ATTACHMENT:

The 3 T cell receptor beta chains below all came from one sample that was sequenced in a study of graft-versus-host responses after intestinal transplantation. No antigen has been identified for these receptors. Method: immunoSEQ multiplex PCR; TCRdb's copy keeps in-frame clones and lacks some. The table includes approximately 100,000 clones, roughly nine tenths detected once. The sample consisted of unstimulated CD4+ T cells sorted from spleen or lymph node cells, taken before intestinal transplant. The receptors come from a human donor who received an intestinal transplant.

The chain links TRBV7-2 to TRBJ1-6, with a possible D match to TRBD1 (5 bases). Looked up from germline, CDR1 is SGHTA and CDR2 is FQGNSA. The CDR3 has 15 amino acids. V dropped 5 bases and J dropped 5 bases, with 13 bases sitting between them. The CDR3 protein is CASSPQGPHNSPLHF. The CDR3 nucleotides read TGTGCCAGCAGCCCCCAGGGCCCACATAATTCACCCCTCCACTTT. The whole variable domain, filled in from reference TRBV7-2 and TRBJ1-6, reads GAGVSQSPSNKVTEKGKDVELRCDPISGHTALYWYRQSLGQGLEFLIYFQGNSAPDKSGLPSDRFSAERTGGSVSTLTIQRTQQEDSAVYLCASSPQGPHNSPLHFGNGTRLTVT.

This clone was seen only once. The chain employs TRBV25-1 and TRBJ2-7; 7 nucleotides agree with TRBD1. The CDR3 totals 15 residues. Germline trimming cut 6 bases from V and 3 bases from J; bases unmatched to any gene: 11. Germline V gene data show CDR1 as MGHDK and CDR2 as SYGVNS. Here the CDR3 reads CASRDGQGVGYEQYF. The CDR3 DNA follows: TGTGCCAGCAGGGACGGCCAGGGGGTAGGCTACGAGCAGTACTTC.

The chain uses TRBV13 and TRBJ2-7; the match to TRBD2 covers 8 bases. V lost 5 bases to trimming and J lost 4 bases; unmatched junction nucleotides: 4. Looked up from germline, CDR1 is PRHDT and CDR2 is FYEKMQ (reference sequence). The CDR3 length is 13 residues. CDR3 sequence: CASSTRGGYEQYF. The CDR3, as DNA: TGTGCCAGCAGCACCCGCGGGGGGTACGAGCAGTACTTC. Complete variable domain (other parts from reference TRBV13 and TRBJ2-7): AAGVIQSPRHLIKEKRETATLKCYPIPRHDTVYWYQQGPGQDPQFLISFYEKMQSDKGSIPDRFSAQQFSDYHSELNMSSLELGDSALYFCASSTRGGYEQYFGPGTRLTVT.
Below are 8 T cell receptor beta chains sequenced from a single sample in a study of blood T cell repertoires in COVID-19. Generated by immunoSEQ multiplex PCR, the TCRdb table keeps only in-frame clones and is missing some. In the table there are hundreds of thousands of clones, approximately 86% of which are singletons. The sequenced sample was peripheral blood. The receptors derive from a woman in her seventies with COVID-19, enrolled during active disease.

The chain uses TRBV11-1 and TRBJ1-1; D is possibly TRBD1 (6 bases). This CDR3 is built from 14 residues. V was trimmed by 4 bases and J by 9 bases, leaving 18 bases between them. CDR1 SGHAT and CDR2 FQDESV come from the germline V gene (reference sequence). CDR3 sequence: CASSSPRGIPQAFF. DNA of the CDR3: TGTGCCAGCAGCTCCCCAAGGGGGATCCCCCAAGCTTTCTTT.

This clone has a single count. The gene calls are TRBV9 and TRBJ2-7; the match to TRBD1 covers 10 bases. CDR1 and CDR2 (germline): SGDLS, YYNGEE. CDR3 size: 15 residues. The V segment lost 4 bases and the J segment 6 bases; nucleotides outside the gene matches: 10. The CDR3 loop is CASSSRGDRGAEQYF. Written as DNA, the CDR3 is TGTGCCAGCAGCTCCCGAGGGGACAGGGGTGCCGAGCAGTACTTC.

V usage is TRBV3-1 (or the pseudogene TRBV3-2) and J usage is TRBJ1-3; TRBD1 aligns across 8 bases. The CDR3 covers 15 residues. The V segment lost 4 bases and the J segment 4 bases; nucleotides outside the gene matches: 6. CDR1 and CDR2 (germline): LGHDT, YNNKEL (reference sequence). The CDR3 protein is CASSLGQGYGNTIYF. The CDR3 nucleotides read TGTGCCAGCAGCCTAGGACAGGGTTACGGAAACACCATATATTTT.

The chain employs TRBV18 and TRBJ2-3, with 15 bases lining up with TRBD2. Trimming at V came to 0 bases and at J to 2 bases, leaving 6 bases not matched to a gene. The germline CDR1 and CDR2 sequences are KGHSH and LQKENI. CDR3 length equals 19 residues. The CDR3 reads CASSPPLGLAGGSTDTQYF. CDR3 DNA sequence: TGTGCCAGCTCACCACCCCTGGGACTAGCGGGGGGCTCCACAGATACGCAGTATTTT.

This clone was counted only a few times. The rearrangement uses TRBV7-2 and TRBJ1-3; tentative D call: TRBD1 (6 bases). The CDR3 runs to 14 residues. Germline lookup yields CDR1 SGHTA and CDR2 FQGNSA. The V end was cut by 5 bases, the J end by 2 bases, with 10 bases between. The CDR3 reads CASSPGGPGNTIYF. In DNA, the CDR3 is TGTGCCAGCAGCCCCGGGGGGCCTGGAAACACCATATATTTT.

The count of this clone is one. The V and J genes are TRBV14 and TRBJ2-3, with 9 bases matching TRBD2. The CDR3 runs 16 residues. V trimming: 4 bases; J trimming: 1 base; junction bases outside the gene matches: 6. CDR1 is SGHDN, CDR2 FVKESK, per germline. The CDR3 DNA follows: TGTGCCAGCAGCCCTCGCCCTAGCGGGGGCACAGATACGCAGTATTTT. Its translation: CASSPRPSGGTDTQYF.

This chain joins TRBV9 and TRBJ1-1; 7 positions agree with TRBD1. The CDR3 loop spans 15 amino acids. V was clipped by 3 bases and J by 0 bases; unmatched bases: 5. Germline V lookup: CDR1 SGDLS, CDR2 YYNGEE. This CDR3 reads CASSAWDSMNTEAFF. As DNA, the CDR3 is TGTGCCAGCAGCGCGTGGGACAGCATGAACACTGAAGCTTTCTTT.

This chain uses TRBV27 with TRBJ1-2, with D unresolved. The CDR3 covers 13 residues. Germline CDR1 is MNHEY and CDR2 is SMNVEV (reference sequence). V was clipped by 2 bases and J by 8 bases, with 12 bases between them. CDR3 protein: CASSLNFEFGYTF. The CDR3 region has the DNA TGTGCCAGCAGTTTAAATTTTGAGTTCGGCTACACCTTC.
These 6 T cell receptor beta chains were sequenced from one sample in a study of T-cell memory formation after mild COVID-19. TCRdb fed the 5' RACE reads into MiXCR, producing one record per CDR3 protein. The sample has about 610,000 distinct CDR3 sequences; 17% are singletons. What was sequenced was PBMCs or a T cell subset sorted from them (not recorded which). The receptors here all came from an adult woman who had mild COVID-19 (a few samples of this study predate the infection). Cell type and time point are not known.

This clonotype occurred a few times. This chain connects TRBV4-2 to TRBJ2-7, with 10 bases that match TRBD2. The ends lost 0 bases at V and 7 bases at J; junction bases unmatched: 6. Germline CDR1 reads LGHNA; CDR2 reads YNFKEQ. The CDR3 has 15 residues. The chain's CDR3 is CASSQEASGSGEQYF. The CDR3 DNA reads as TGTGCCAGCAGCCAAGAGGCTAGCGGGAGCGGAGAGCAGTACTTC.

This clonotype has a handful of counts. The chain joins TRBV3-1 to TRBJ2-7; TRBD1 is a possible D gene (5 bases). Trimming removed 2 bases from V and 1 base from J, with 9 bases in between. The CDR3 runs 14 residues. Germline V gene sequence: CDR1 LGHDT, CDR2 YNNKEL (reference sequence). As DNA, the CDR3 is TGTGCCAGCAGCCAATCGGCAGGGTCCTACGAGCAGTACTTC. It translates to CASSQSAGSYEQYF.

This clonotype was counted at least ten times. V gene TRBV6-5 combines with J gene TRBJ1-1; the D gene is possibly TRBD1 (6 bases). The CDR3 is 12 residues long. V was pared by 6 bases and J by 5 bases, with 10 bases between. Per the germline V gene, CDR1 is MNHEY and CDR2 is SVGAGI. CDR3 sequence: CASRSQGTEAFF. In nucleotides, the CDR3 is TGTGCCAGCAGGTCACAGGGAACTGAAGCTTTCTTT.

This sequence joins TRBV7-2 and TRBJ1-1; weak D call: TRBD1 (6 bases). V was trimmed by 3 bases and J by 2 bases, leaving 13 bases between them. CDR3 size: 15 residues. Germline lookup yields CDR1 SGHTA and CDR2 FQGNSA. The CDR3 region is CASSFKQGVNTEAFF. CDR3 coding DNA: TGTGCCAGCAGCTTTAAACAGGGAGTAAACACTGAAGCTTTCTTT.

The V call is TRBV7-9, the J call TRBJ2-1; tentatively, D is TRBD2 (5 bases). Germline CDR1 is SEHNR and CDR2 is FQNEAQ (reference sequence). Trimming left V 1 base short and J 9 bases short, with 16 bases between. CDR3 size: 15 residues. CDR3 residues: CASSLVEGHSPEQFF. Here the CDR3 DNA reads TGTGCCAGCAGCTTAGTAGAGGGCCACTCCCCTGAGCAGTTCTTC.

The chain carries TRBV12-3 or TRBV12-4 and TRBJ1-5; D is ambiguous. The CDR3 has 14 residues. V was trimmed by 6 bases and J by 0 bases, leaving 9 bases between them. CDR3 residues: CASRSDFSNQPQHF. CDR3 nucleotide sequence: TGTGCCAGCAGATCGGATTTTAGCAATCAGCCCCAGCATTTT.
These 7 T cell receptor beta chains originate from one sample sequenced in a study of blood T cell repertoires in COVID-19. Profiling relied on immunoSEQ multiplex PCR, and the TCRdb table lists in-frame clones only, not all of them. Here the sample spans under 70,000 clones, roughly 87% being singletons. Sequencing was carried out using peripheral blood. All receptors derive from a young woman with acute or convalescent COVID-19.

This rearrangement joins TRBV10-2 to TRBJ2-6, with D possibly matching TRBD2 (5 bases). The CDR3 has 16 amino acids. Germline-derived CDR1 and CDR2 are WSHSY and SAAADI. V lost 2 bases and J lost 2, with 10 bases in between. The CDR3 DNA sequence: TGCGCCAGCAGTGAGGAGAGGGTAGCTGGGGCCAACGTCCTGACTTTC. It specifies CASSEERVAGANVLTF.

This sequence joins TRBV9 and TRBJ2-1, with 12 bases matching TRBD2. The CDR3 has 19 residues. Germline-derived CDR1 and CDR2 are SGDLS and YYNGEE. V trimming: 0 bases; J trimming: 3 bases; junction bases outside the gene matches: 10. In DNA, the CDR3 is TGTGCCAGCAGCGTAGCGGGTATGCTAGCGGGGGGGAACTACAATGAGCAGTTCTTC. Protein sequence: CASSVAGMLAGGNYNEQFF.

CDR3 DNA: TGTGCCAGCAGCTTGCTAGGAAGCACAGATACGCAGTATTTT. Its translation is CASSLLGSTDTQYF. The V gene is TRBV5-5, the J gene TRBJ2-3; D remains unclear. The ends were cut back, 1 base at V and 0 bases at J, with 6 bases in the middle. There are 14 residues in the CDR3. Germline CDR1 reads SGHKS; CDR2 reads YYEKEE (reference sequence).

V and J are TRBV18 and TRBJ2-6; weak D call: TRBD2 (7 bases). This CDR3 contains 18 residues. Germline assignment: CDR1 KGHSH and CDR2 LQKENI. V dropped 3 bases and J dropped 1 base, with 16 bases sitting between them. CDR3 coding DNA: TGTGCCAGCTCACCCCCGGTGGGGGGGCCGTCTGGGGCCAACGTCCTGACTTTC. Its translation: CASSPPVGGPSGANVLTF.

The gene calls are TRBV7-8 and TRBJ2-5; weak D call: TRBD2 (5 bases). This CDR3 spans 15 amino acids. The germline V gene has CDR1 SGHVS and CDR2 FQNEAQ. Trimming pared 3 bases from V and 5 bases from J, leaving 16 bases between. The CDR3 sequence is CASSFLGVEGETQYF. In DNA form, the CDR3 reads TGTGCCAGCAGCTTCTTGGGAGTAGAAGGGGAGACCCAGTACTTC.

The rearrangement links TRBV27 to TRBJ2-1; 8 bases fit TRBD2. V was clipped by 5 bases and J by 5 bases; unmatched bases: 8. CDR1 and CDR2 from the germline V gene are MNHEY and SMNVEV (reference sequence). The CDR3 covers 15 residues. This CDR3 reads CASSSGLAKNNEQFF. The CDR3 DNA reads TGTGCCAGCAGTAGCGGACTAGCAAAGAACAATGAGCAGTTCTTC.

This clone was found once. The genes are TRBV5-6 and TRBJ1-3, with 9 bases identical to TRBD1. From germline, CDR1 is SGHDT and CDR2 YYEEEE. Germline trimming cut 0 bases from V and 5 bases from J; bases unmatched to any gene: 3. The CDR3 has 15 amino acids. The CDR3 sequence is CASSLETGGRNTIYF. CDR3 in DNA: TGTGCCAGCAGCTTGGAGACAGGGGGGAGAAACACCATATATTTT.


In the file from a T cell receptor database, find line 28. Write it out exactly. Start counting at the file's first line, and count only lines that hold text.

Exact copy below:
This clone was found once. The genes are TRBV5-6 and TRBJ1-3, with 9 bases identical to TRBD1. From germline, CDR1 is SGHDT and CDR2 YYEEEE. Germline trimming cut 0 bases from V and 5 bases from J; bases unmatched to any gene: 3. The CDR3 has 15 amino acids. The CDR3 sequence is CASSLETGGRNTIYF. CDR3 in DNA: TGTGCCAGCAGCTTGGAGACAGGGGGGAGAAACACCATATATTTT.